Review: Entebbe

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40%
40
Boring

An unextraordinary hostage “thriller” that does little to entertain.

  • 4

Based on real-life events, José Padilha’s Entebbe tells the story of the Israeli hostage crisis in 1976 that made international news. What could have been an interesting interpretation of events, however, has little life in it, with the film failing to deliver on its exciting premise.

The film follows the events of the crisis, which involved a small group of hijackers, from the Popular Front for the Liberation of Palestine, taking over an Air France flight filled with Israeli passengers, taking them to Entebbe airport, Uganda. Among the hijackers are two German revolutionaries, Wilfried Böse (Daniel Brühl) and Brigitte Kuhlmann (Rosamund Pike), who are charged with keeping the hostages at the airport until the Israeli government agrees to negotiate. However, as the deadline for talks draws nearer, tensions arise over what to do with the hostages whilst the government in Israel continue to debate over what action to take.

Despite its exciting, hostage-situation setup, Entebbe, unfortunately, misses the mark by sorely lacking in tension, as it never feels at any point that anyone is in immediate danger. For a film centred around a hostage crisis, this is a big problem, and it is mainly caused by the lack of focus in the story, with the plot constantly jumping from place to place. It also doesn’t help that there is no sense of urgency amongst any of the characters. Outside of the occasional authoritative shout, the hijackers remain incredibly calm considering the situation they’re in, as do the hostages who act more inconvenienced than imprisoned. This is also the case in Israel, where all of the government decisions are dully shown through men sitting in rooms discussing their options. Whilst this may be more accurate to the real-life events, it does little to dramatise what’s happening and makes the film a chore to watch.

The screenplay, too, is all over the place with the narrative often jarringly cutting either to the past, or to pointless side characters. Some of the dialogue, as well, feels very artificial, what could be meaningful character moments are mostly undermined by some very on-the-nose, clichéd lines that completely take you out of the film. Strange, also, is the use of humour, albeit sparse, in which the tone seems to shift from dire to light-hearted in an instant. This is made worse by Daniel Rezende’s editing with some poor decisions being made with regards to quickly cutting back and forth between different scenes to little effect, particularly in the film’s final act.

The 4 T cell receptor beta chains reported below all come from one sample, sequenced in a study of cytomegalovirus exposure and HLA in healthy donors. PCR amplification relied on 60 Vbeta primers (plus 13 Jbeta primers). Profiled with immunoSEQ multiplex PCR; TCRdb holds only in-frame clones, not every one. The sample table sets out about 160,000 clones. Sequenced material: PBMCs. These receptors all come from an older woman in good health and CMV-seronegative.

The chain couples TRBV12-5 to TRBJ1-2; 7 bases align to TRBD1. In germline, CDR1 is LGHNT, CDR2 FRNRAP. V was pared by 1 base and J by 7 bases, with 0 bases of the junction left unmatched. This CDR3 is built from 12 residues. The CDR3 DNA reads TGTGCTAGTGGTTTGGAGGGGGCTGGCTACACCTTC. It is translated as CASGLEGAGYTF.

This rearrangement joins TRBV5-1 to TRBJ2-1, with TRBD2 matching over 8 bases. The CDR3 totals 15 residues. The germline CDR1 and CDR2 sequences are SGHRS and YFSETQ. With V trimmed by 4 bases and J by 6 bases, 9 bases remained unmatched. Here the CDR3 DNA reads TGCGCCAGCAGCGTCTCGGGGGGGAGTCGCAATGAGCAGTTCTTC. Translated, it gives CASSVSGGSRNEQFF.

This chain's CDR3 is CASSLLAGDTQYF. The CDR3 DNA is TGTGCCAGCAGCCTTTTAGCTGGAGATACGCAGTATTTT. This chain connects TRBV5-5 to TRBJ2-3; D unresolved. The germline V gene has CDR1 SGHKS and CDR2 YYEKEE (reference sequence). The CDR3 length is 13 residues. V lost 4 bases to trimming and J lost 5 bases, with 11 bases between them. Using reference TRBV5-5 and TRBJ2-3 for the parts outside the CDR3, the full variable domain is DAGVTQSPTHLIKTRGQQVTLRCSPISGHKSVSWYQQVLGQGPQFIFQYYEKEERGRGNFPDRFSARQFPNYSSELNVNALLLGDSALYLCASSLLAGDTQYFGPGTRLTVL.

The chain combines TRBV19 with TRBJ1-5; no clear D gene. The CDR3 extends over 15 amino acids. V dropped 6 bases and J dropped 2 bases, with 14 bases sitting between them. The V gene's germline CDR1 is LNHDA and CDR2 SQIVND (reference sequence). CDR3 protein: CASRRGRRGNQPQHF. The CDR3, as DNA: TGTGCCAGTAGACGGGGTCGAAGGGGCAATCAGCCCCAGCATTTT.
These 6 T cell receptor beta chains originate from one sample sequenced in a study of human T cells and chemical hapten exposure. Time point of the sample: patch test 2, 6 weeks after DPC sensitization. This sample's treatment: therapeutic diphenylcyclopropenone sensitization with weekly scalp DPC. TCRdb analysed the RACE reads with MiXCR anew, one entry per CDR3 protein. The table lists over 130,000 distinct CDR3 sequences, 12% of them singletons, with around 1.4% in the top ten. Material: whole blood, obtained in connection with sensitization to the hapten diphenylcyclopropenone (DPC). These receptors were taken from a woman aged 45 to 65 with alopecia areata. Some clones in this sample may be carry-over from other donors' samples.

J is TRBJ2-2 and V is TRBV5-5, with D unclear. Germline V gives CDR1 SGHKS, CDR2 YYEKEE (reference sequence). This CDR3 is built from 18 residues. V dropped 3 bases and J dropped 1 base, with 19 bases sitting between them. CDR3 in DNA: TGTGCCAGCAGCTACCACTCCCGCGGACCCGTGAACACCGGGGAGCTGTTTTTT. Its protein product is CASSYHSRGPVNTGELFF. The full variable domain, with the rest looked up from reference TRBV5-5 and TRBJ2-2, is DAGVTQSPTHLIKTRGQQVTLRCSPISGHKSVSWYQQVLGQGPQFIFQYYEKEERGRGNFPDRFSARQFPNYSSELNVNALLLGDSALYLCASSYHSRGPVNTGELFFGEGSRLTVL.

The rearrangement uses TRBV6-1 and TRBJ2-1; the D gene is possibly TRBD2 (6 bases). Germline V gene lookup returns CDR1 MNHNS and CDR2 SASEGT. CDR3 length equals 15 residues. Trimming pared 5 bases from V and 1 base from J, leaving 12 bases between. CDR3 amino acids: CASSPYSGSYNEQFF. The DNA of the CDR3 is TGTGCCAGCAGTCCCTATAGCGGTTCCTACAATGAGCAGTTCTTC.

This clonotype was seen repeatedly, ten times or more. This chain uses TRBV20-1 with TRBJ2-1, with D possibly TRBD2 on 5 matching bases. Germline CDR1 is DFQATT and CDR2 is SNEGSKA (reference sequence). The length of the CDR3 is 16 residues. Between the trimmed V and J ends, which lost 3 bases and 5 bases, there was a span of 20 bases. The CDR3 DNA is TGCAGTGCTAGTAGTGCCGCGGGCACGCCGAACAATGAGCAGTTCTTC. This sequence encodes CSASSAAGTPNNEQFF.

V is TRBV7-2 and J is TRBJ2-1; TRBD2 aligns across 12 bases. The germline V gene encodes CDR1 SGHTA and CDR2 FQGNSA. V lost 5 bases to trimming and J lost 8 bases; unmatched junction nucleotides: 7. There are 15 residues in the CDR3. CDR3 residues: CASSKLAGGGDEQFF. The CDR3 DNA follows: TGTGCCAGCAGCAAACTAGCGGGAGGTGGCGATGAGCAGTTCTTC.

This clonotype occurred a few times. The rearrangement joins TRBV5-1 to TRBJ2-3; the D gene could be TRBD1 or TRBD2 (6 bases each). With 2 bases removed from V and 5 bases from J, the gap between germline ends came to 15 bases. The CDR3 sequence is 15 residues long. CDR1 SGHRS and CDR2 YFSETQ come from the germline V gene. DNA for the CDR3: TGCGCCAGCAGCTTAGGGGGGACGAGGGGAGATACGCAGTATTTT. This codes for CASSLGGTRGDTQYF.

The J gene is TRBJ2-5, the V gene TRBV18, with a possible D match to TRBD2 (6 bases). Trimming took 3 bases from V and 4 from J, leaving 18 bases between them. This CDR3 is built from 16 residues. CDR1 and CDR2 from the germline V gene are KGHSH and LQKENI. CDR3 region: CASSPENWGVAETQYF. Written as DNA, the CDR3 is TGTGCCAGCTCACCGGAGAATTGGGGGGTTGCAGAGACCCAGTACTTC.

What the film lacks in substance it makes up for in visuals, however, with Entebbe being a great looking film, even if it’s not the best executed. Lula Carvalho’s cinematography is great throughout, particularly during the night-time sequences at the airport, where the limited lighting is used effectively. Great, also, is the 1970s setting, with everything from the costumes to the plane’s interior design feeling authentic.

The performances are generally good with Daniel Brühl and Rosamund Pike being believable in their roles and having a few enjoyable scenes together. Nonso Anozie is also great and brings a little charisma to a film that is crying out for some interesting characters. What’s disappointing is that, outside of brief conversations littered throughout, we never really delve into the real motivations of the hijackers. A little more backstory and character development would have gone a long way to making them more empathetic and help explain some of their decision-making later in the film.

Overall, Entebbe tells what could have been an exciting story in an unextraordinary fashion. Outside of the film’s visuals and some of the performances, poor editing, two-dimensional characters and lack of meaningful plot points make it one to miss.

Entebbe (2018), directed by José Padilha, is distributed in the UK by Entertainment One, certificate 12a.

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